Cross-training: An effective risk-mitigation strategy against Coronavirus
As the coronavirus spreads, global companies are hunkering down. Pandemics like Covid-19 can lead to the temporary loss of employees with mission-critical skills due to sickness or family emergency. Today’s enterprises can’t risk failing because they lose their key employees at a critical juncture. Cross-training development programs help in risk-proofing enterprises during pandemic situations and ensure that businesses operate effectively.
With the coronavirus creeping globally, HR managers may have to deal with the threat of a serious illness, keeping key employees out of the workplace. Cross-training as a risk-mitigation strategy involves developing internal workforce capacity to ensure that a company has the flexibility to tackle fluctuating workflows. It is also a type of skill-development program to achieve corporate readiness during high-risk events, or simply as a way to help an employee to move up in the organization. Either way, cross-training can be extremely beneficial for organizations as a whole.
Regardless of the industry, cross-training can be leveraged across any business function and job roles. Organizations with high customer-support workloads, frequently cross-train their service executives on a variety of skills including soft skill development to achieve customer empathy. Some of the real-time cross-training examples are:
- Retailers cross-train cashiers and customer service representatives to handle a variety of store operations that helps them tackle workforce fluctuation.
- Hi-tech companies expect employees to become “certified” on the entire portfolio of offerings and offer various perks for those who invest time and energy in knowledge and skill enhancements.
IDEO’s CEO, Tim Brown, explains this concept creatively by classifying employees according to their expertise and collaboration capabilities:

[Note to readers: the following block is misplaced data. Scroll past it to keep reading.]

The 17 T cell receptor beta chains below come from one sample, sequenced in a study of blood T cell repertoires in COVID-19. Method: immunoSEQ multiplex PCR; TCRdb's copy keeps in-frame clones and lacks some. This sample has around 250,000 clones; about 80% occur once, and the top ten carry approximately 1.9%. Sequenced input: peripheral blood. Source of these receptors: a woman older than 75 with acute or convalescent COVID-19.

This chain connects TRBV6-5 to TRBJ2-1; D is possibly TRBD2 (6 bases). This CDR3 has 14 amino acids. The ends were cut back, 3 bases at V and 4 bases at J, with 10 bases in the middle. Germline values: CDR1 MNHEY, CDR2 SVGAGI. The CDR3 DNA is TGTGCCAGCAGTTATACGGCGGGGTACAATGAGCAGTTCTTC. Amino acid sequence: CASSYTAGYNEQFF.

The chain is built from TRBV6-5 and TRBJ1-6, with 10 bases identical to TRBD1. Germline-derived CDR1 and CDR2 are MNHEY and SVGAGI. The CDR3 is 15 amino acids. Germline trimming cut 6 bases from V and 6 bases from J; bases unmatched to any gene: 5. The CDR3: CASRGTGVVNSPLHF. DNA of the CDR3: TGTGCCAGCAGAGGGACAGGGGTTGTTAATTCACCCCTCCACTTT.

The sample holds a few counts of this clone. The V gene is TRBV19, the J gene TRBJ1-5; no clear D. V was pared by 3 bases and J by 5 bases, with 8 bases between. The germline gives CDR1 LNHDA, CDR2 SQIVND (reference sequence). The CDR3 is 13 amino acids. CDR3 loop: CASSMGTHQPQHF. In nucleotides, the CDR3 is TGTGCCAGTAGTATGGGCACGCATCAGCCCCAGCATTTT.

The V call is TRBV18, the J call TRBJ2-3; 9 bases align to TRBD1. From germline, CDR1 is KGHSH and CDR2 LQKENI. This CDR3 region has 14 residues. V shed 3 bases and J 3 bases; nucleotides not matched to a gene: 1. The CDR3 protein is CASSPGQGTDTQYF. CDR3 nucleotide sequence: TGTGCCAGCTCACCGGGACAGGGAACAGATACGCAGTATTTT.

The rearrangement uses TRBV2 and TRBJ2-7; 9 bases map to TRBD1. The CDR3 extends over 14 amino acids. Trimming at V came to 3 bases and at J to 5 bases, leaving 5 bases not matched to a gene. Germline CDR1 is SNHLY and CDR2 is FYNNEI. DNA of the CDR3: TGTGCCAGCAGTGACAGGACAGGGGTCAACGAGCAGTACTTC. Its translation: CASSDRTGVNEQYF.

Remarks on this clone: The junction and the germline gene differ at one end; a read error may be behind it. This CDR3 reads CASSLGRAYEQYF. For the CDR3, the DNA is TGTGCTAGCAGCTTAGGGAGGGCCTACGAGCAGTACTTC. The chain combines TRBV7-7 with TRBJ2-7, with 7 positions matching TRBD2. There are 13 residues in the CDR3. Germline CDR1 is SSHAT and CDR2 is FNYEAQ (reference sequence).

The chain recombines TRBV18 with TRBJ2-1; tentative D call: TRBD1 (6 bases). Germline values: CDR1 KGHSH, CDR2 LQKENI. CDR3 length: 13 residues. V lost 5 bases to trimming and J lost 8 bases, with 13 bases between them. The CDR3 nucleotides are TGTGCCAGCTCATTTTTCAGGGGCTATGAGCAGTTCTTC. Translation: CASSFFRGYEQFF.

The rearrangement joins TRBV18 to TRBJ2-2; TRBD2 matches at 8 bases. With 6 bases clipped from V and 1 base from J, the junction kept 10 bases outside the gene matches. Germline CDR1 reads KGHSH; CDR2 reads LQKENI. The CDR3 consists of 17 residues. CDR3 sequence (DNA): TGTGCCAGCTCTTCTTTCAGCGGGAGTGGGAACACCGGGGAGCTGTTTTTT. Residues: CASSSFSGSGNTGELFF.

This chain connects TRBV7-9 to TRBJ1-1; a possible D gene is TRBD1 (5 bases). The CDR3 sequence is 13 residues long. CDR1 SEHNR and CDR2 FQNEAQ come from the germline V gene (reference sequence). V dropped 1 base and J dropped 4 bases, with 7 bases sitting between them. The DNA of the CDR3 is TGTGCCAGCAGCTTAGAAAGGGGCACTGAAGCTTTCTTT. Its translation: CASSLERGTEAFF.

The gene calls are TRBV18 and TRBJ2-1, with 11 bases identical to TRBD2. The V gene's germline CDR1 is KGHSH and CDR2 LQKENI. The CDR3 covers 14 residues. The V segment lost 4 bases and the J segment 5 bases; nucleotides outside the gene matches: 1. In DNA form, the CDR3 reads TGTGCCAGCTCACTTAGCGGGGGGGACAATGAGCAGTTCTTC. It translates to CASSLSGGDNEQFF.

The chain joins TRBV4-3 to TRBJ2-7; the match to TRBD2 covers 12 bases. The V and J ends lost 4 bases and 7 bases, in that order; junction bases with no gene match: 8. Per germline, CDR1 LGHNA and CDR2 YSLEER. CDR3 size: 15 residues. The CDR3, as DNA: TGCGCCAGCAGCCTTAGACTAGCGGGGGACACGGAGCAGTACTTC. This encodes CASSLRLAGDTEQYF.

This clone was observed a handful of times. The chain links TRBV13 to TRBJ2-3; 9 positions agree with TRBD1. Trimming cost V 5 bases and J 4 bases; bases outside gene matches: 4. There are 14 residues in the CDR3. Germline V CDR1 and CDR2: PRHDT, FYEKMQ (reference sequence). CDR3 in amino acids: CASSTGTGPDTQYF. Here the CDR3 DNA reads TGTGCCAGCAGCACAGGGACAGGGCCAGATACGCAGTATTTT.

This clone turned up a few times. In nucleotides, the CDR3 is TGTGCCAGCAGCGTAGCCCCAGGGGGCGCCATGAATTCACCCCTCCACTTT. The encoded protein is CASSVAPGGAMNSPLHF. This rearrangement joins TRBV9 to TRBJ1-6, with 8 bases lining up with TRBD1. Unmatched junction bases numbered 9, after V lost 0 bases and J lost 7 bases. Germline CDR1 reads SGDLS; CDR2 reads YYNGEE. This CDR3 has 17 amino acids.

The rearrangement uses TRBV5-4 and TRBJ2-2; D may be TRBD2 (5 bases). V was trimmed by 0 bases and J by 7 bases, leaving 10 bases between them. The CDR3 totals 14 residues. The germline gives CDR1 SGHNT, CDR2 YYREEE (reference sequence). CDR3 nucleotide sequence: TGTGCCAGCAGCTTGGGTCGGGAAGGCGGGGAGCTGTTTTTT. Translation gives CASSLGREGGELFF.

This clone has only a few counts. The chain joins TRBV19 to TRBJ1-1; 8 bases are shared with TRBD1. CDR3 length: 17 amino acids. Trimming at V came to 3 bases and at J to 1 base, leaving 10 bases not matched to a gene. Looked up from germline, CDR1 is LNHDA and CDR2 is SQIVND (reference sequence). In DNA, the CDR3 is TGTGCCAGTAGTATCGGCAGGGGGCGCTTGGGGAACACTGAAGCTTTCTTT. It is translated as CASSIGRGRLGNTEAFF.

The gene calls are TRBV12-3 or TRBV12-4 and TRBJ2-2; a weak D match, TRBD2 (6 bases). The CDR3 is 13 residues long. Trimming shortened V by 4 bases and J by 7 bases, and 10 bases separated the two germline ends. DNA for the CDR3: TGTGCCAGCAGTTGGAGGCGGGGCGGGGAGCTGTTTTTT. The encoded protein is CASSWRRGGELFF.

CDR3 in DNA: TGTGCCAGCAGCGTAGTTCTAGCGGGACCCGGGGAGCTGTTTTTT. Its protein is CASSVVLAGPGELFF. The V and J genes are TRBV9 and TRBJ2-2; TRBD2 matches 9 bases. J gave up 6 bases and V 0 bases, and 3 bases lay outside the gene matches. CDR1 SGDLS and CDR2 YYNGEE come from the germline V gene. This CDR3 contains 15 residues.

- I-shaped individuals– Employees with expertise in specific areas but have an extremely limited ability to collaborate across disciplines.
- T-shaped individuals– Have deep expertise in one area and a working understanding across disciplines, which gives them insight into the bigger picture.
To build a team of T-shaped employees, workforce management leaders need to frame a successful cross-training program master plan with the following goals:
Creating a culture of teamwork:
Being indispensable is a pride factor for some employees. Make it clear that a single-point contact is always organization weakness and the leaders believe in collaborative success. It is important to value and reward employees that have shown outstanding teamwork capabilities.
Devise a cross-training framework:
Instruct managers to identify employees that can step-up into their role at a short notice. Identify skill gaps and leverage micro/macro e-learning modules to cross-train those employees.
Test and simulate:
Run simulations to ensure cross-training achieves desired goals. Commit a manager with a high-value project during his/her absence and see if anyone steps-up to take up the responsibility. If someone steps-in and doesn’t pull in the manager in absence for support, it indicates that the cross-training initiative is effective.
Develop a feedback mechanism:
Record employees’ feedback on the impact of cross-training initiatives and use this feedback data to continuously improve your efforts.
Enterprises need to perceive cross-training as insurance against ineluctable scenarios like Coronavirus. Although it takes a toll on productivity initially, it’s a small price to pay considering the long-term risk-mitigation and employee efficiency benefits.
Draup, our AI-based talent intelligence platform tracks fast-growing skills and roles across industry verticals to help HR executives devise cross-training frameworks. Our platform maps 40,000+ courses and certifications across offline/online academic programs to help the enterprise workforce to attain cross-functional skills or career paths.